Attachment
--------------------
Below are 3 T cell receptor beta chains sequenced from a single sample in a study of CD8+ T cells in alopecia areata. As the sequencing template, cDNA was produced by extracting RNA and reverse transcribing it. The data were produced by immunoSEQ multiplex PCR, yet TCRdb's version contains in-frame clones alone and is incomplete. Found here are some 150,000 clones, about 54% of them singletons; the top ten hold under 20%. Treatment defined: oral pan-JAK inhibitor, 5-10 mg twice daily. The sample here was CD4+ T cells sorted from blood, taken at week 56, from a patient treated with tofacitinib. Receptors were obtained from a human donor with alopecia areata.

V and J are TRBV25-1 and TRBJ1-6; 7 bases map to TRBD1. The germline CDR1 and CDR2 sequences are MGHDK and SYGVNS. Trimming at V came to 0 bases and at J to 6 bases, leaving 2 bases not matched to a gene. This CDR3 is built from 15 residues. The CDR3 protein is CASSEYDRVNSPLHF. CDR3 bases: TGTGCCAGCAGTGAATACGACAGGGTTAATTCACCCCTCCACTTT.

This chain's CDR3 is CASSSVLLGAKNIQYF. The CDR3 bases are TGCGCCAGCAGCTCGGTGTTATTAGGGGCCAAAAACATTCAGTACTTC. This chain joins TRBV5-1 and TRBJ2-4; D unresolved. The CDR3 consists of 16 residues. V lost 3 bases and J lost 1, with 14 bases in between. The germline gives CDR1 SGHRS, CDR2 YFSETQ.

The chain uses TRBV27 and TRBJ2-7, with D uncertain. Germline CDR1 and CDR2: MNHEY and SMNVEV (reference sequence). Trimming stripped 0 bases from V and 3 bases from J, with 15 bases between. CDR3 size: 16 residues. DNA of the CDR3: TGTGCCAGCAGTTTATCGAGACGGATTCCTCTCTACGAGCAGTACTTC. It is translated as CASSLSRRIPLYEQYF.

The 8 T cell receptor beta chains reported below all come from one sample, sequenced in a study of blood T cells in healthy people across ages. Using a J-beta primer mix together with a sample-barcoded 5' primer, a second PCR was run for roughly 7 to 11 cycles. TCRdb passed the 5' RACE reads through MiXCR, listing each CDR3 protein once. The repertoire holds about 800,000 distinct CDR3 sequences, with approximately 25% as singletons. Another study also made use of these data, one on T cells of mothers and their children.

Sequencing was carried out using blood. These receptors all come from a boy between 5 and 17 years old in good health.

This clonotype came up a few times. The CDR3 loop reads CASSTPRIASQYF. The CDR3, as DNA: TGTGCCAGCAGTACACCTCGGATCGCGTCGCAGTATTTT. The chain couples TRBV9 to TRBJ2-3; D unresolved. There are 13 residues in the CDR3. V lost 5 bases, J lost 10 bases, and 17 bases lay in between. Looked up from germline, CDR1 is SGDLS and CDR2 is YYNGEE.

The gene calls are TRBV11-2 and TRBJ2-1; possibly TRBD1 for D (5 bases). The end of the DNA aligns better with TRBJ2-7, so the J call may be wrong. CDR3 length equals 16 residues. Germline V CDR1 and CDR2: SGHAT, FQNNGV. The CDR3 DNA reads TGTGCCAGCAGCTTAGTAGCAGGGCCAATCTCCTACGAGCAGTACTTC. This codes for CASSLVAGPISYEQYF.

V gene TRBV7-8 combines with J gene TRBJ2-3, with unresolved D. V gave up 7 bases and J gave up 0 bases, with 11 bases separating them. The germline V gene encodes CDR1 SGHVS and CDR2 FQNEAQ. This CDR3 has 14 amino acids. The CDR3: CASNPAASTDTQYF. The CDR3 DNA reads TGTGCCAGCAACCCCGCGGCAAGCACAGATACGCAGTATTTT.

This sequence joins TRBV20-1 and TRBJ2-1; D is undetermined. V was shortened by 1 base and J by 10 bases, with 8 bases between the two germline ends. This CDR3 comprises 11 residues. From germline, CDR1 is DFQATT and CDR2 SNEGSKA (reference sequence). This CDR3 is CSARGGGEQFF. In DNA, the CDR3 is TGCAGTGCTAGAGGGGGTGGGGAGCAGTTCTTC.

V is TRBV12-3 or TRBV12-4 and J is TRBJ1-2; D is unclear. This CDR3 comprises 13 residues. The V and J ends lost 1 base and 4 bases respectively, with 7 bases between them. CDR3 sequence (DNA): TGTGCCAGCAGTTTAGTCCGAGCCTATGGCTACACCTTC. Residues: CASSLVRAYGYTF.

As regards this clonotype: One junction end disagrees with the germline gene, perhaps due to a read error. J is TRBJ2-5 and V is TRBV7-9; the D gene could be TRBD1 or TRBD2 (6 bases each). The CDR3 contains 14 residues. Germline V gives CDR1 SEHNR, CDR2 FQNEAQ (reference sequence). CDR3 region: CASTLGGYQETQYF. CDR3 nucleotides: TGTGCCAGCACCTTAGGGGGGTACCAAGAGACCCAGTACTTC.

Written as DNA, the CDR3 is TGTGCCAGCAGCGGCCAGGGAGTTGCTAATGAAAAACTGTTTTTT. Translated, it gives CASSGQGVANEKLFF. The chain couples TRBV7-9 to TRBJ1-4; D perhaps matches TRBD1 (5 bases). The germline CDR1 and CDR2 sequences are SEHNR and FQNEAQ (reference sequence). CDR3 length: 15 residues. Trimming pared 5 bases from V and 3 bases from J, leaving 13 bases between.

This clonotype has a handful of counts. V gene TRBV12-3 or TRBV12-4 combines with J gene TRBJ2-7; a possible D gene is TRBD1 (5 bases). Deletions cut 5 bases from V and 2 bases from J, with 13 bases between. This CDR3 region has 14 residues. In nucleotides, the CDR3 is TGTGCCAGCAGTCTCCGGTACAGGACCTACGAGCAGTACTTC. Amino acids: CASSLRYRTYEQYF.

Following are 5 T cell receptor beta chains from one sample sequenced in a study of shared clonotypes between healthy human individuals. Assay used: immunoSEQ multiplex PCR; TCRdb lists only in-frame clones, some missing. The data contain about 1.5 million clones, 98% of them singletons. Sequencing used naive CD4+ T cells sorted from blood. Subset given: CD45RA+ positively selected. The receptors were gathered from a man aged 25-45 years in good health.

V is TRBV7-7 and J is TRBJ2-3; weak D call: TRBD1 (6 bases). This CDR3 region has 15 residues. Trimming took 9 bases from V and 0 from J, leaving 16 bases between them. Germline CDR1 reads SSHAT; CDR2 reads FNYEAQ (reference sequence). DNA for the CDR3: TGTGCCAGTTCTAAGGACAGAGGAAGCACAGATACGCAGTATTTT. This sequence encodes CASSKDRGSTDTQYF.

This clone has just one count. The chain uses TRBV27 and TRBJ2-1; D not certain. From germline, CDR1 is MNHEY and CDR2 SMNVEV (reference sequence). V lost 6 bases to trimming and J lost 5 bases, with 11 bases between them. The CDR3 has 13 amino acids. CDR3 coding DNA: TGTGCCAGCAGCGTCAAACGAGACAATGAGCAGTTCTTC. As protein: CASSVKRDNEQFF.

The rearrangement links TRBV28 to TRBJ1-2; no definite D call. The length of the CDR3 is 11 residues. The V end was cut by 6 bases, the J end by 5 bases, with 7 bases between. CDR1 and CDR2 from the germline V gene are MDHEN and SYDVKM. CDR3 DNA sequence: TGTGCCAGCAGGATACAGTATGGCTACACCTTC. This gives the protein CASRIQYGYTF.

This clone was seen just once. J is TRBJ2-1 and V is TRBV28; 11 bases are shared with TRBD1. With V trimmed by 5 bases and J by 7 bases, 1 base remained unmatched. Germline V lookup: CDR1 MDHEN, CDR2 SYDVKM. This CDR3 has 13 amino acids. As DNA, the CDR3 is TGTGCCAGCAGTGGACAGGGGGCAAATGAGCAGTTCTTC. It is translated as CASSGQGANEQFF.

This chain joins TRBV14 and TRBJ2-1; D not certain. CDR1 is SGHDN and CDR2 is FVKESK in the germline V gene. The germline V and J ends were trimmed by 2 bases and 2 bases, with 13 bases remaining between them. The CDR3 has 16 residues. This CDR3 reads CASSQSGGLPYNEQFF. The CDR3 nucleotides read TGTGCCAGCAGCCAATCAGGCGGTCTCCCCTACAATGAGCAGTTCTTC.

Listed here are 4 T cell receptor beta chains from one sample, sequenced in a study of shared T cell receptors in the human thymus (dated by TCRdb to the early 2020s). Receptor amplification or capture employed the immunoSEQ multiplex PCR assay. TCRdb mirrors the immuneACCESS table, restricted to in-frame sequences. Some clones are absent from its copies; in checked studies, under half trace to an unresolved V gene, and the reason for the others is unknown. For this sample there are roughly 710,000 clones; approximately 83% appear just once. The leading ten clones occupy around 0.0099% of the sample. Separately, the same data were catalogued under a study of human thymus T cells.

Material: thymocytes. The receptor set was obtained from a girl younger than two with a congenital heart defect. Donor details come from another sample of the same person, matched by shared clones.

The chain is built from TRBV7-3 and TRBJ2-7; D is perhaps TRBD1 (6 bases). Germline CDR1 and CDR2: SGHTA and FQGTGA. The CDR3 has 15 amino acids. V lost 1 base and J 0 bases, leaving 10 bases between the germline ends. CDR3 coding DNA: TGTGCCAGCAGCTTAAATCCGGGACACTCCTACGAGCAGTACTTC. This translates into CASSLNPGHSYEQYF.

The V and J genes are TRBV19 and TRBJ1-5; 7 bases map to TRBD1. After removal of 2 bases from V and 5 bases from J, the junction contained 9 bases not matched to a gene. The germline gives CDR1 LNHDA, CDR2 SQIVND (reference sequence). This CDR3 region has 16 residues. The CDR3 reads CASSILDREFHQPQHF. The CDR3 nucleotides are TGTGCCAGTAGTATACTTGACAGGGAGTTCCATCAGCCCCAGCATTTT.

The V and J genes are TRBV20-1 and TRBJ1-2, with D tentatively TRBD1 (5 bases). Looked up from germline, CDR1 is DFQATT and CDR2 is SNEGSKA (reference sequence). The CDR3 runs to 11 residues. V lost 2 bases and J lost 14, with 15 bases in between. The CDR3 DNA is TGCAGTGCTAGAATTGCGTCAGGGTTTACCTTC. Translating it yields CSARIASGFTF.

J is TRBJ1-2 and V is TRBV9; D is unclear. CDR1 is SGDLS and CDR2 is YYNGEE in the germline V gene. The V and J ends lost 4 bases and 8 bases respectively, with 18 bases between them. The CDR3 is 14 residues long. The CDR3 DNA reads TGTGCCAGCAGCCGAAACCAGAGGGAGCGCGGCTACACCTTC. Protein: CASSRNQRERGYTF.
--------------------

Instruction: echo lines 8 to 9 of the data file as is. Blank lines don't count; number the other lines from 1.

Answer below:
The gene calls are TRBV11-2 and TRBJ2-1; possibly TRBD1 for D (5 bases). The end of the DNA aligns better with TRBJ2-7, so the J call may be wrong. CDR3 length equals 16 residues. Germline V CDR1 and CDR2: SGHAT, FQNNGV. The CDR3 DNA reads TGTGCCAGCAGCTTAGTAGCAGGGCCAATCTCCTACGAGCAGTACTTC. This codes for CASSLVAGPISYEQYF.

V gene TRBV7-8 combines with J gene TRBJ2-3, with unresolved D. V gave up 7 bases and J gave up 0 bases, with 11 bases separating them. The germline V gene encodes CDR1 SGHVS and CDR2 FQNEAQ. This CDR3 has 14 amino acids. The CDR3: CASNPAASTDTQYF. The CDR3 DNA reads TGTGCCAGCAACCCCGCGGCAAGCACAGATACGCAGTATTTT.